Researchers Find Antibiotic-Resistant Bacteria In The Hudson River
Riverkeeper, in partnership with scientists at Lamont-Doherty Earth Observatory at Columbia University and Queens College at the City University of New York have been tracking Hudson River water quality and making their results public on Riverkeeper’s website. The results confirm that combined sewer overflows remain a serious problem despite the Hudson River being cleaner than in the past.
Before planning engineering experiments, scientists must first map rock formations. As a start, Kelemen and daughter Sarah use a hand compass to roughly map the dip and strike of the peridotite in Wadi Fins, which will help them understand the extent of unseen rock in three dimensions.
Another study is backing up climate change claims, saying Earth is at the warmest it has been in at least 1,400 years. The study shows that the planet has warmed more between 1971 and 2000 than during any other three-decade interval during the model period.
“This paper tells us what we already knew, except in a better, more comprehensive fashion,” study co-author Edward Cook, a tree-ring scientist at Lamont-Doherty Earth Observatory (LDEO) at Columbia University, said in a statement.
Researching Ancient Climate Change, Peter deMenocal Faced Threat of Pirates
Paleoclimatologist Peter B. deMenocal was on one of the last research vessels to ply the waters off the Horn of Africa before the region was declared off limits to scientists due to the threat posed by Somali pirates—a peril vividly illustrated in this fall’s hit movie, Captain Phillips.
James Hansen, a Columbia University professor who is one of the world’s most respected experts on climate change, also issued a statement attacking the [State Department study into the proposed Keystone XL piepline’s] findings. “To say that the tar sands have little climate impact is an absurdity,” he said.
NASA’s Mercury-orbiting MESSENGER spacecraft captured images of Earth on July 19 and 20. The images were be taken at 7:49 a.m., 8:38 a.m. and 9:41 a.m. EDT on both days.
“That images of our planet can be acquired on a single day from two distant outposts in the solar system provides a wonderful reminder of the vigor and excitement of this nation’s ongoing program of planetary exploration,” added MESSENGER Principal Investigator Sean Solomon, of Columbia University’s Lamont-Doherty Earth Observatory.
“The Saturn system and the innermost planet are two very different outcomes of planetary formation and evolution, so these two sets of images also prompt a sustained appreciation of the special attributes of Earth. There’s no place like home.”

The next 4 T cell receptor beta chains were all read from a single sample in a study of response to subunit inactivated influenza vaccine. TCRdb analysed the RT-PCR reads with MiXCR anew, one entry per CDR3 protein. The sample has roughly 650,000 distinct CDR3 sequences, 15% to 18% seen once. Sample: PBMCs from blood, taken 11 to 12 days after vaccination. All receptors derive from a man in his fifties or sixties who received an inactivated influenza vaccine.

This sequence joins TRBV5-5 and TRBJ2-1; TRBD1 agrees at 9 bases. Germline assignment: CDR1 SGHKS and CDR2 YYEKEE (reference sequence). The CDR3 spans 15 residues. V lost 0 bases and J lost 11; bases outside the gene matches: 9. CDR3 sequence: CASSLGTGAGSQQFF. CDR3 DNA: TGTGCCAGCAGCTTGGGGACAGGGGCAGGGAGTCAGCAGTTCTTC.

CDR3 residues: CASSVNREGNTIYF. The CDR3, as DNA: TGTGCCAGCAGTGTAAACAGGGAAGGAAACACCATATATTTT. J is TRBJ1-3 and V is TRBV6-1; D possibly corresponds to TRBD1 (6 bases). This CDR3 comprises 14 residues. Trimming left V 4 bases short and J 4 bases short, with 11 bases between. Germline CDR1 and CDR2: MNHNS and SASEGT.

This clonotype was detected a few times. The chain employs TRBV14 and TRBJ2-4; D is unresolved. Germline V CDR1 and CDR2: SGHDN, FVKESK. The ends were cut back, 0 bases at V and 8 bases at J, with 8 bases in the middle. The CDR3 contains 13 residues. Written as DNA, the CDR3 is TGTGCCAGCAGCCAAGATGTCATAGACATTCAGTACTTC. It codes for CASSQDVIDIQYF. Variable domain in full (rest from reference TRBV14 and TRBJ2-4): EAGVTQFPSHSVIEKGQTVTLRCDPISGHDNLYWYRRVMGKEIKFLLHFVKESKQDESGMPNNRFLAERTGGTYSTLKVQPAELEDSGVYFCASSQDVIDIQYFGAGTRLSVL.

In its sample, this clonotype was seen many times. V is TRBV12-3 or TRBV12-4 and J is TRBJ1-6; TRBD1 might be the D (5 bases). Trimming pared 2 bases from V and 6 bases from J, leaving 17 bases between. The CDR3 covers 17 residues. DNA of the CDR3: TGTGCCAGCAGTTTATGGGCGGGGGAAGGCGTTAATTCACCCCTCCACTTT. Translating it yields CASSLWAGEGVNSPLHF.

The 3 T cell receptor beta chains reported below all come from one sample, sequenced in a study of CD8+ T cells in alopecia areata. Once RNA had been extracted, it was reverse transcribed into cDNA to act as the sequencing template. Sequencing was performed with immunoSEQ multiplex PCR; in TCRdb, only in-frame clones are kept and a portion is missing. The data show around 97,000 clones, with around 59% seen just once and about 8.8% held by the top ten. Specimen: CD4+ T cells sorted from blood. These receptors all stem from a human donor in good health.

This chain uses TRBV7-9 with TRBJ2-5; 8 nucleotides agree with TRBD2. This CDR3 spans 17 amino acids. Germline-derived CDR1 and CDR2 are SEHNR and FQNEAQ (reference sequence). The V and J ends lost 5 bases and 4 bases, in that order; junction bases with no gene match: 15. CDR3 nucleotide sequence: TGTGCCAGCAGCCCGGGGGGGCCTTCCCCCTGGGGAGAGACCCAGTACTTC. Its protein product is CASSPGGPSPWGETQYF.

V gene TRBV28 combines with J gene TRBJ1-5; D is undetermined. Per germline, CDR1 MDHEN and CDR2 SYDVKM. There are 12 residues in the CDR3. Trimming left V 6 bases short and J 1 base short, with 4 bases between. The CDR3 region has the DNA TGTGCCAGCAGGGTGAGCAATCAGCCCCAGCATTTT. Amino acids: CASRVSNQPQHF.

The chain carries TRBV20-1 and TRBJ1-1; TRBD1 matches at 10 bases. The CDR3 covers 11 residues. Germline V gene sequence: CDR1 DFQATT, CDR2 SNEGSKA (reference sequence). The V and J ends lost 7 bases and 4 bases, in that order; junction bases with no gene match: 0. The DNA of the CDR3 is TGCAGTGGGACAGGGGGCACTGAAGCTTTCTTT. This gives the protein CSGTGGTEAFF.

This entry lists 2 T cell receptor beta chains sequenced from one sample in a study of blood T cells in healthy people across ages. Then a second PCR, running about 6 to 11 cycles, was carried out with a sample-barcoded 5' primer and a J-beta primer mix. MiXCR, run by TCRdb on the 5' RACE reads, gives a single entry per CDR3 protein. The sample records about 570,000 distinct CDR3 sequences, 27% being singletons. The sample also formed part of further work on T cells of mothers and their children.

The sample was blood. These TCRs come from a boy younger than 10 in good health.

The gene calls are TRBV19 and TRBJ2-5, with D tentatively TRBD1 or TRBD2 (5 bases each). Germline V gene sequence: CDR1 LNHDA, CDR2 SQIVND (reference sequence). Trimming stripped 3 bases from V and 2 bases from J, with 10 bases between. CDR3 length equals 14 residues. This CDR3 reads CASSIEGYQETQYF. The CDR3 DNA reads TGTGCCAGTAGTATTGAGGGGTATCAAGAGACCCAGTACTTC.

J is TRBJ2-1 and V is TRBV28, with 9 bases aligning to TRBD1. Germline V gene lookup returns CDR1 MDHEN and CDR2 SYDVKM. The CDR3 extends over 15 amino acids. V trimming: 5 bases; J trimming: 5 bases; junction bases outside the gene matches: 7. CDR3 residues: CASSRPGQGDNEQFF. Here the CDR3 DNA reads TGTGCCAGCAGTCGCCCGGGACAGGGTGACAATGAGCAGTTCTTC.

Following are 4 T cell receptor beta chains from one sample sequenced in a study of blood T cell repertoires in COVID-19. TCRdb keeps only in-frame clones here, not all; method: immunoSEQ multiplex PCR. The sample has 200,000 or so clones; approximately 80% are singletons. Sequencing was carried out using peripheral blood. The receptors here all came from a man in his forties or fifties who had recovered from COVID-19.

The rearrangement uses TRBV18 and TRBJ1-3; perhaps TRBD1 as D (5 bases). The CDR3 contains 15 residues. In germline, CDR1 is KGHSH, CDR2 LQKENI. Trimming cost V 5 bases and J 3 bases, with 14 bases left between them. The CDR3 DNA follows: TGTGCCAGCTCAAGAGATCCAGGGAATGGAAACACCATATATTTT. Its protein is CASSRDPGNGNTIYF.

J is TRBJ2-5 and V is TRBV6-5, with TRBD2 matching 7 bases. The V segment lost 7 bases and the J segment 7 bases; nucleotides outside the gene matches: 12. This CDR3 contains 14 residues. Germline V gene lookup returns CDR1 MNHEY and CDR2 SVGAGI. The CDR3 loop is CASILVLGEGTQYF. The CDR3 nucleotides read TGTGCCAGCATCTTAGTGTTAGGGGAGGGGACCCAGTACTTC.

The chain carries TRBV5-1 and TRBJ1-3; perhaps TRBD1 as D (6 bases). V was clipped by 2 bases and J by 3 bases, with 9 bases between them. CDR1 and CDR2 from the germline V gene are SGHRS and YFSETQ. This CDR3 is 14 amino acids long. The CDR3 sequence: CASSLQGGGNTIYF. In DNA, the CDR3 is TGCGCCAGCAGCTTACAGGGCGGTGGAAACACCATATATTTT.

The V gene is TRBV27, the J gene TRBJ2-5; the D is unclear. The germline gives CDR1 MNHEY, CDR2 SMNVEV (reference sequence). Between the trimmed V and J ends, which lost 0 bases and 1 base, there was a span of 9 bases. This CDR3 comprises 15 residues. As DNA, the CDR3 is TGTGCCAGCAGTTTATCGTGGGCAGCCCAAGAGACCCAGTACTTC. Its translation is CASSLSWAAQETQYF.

Study reveals that Hudson River polluted with antibiotic-resistant bacteria
Newtown Creek on the border of Brooklyn and Queens consistently shows high counts of sewage-indicator bacteria, and now, those resistant to antibiotics. Andrew Juhl collects samples after Hurricane Sandy. (Kim Martineau)
The risk of catching some nasty germ in the Hudson River just started looking nastier. Disease-causing microbes have long been found swimming there, but now researchers have documented antibiotic-resistant strains in specific spots, from the Tappan Zee Bridge to lower Manhattan. The microbes identified are resistant to ampicillin and tetracycline, drugs commonly used to treat ear infections, pneumonia, salmonella and other ailments.
M.S. Graduate Aims to Create Sustainable Solutions through Biomimicry
Recent M.S. in Sustainability Management graduate Adiel Gavish (‘13) thinks that we’ve all got something to learn from nature. As the vibrant Founder of BiomimicryNYC, the thirty-two year old is leading the charge to change the way that people design solutions through biomimicry – the science and ethos that studies designs and patterns in the natural world and applies them to solve human problems.
Solomon arrives at Columbia from the Carnegie Institute, where he was its principal investigator for research with NASA’s Astrobiology Institute. Astrobiology is an interdisciplinary approach to understanding the origin of life on Earth and its potential for existing elsewhere.
“The good thing about drilling offshore into sediments is you can look at climate several million years back in time,” said study co-author Trevor Williams, a geophysicist at Columbia University’s Lamont-Doherty Earth Observatory.
The mud that the scientists extracted carried a unique chemical fingerprint that allowed the scientists to trace where it came from on the continent.
“We know the geochemical fingerprint of the sediments in the present day, and we can trace the source of those sediments to areas of the coastline where the ice currently is,” Williams explained.